Meet our newest addition, Dr. Brendan Lindgren

B.S. –  University of Oklahoma, Norman, Oklahoma
M.D. – Oklahoma State College of Osteopathic Medicine, Tulsa, OK
Neurology Residency – Temple University, Philadelphia, Pennsylvania

Neuroimmunology and Neuroinfectious Disease Fellowship – Johns Hopkins University, Baltimore, Maryland

Areas of Clinical Interest:

Multiple sclerosis, neuromyelitis optica, MOG-antibody disease, neurosarcoidosis, autoimmune encephalitis, neurodegenerative disorders, headache

Dr Lindgren grew up in Oklahoma, where he completed undergraduate studies and medical school.  He completed his neurology training at Temple University in Philadelphia and followed that up with additional fellowship training in neuroimmunology at Johns Hopkins in Baltimore.

Dr Lindgren is excited about the opportunity to join a group of dedicated physicians and exceptional staff at CSNA.  He looks forward to providing specialized care and making a positive impact on the lives of his patients.

Dr Lindgren enjoys being outdoors, watching sports, and spending time with his family.

The most exciting part about joining CNSA is the strong sense of community.  It’s not just about the immediate camaraderie I felt at the clinic, but also the broader community of Colorado Springs that I look forward to serving and raising my family in.

Patient care looks different for each patient but I enter every encounter with the same question – “what can I do to improve this person’s life?”  This requires a tailored approach to meet each patient’s unique needs and help them live the life they want to live.

When I was first applying to medical school, I never thought I’d become a neurologist.  My father developed signs of early-onset Alzheimer’s when I was in high school and died when I was applying to medical school.  He was diagnosed correctly, but there was no treatment.  Based on that experience, I had fallen for the outdated notion that neurology was a specialty that could “diagnose everything, treat nothing.”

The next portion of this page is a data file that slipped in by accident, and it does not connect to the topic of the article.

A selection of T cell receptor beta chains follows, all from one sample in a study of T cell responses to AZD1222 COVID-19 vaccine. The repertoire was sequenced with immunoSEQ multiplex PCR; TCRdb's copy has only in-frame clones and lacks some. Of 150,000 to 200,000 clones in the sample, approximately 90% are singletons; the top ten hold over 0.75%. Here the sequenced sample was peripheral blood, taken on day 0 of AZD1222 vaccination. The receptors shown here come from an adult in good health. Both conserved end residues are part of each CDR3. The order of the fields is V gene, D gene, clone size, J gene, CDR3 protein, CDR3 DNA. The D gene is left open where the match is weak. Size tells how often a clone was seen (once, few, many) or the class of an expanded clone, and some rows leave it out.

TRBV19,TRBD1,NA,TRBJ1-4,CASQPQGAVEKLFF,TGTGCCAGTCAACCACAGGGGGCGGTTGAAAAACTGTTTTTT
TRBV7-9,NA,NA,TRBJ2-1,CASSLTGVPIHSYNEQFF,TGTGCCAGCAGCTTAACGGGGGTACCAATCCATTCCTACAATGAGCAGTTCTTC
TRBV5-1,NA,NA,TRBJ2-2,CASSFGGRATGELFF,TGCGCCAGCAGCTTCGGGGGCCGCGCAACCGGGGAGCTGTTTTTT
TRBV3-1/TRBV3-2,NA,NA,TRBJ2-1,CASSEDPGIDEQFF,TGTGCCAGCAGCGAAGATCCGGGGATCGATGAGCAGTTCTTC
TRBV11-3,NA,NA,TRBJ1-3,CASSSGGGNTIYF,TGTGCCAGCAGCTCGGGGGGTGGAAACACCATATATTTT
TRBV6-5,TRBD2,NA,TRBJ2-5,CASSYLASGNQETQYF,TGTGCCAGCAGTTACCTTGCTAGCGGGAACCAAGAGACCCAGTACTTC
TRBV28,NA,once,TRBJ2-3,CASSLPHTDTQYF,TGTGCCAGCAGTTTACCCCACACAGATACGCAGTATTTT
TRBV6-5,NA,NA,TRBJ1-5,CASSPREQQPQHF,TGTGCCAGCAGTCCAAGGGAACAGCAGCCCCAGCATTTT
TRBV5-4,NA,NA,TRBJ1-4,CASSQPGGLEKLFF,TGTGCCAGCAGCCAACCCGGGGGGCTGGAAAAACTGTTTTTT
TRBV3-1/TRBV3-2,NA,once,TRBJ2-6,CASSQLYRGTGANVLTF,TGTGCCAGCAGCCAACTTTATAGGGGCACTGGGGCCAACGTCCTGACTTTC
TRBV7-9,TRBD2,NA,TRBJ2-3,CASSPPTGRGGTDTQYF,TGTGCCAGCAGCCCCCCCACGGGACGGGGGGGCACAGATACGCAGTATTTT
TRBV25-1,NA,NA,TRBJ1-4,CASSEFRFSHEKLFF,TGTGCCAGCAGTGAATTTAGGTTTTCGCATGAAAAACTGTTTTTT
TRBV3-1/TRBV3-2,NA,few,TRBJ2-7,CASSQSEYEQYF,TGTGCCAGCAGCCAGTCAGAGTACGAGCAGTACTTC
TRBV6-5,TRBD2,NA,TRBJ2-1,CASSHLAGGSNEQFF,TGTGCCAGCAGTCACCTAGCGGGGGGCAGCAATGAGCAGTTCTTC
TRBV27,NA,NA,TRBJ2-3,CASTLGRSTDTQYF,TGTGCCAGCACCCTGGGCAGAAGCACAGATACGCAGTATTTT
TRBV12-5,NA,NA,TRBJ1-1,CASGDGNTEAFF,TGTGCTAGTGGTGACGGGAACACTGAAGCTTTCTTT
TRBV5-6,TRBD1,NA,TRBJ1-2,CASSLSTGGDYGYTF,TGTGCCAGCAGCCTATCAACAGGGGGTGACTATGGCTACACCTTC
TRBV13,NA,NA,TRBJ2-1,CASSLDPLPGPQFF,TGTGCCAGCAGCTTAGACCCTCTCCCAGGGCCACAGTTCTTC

Over time, I started to realize the value of a diagnosis, even if it wasn’t curable.  Putting a name to the condition my father was suffering from helped me to better understand what he was experiencing, how to help him, and how to best plan for the future as a family.  Even when there isn’t a cure, there are always things that can be done to improve the quality of life for the patient or their caretaker.  That’s my primary goal with each encounter. 


In the end, people with neurologic conditions were the patient population I wanted to help the most, which is what kept drawing me back to the field.  Despite what I said above, I love being able to treat disorders, so I was encouraged to find out that most neurologic conditions have some form of treatment.  Fast forward to today, and we already have medications that have been shown to slow down Alzheimer’ disease progression, and I’m optimistic that will continue to improve throughout my career.

For the reasons I discussed in the previous question, people with neurologic conditions are the patient population that I have the strongest connection to and get the most fulfillment from serving.  Early on, the hardest part of neurology was making a diagnosis that I couldn’t effectively treat.  During one of my first neurology rotations in medical school at an underserved hospital, I was exposed to several autoimmune conditions including multiple sclerosis, neuromyelitis optica, and autoimmune encephalitis.  It was incredible to see how quickly many of these patients improved by the time they were being discharged from the hospital.  These were some of the most rewarding experiences of my medical training.  It’s impressive how far treatment of multiple sclerosis has come in the past decade, and I’m excited to learn about new advances in the field seemingly every day.  This is what led me to do a fellowship at Johns Hopkins in neuroimmunology.

In clinic, I love getting to holistically care for the whole person.  Choosing the optimal disease modifying therapy is crucial, but it’s also important to discuss healthy lifestyle and evaluate for mood, fatigue, memory, urinary function, and many other symptoms that can affect quality of life.  I get to utilize all my medical training in these encounters, some of which even goes beyond neurology.

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Colorado Springs Neurological Associates (CSNA) recognizes that neurological disease doesn’t stop for a pandemic. While under the restrictions of COVID-19, telehealth appointments will be made available to our patients.

In person appointments are still available; however, if you’re sick, immunocompromised, or would just prefer a telehealth appointment, please call our scheduling department at 719-473-3272.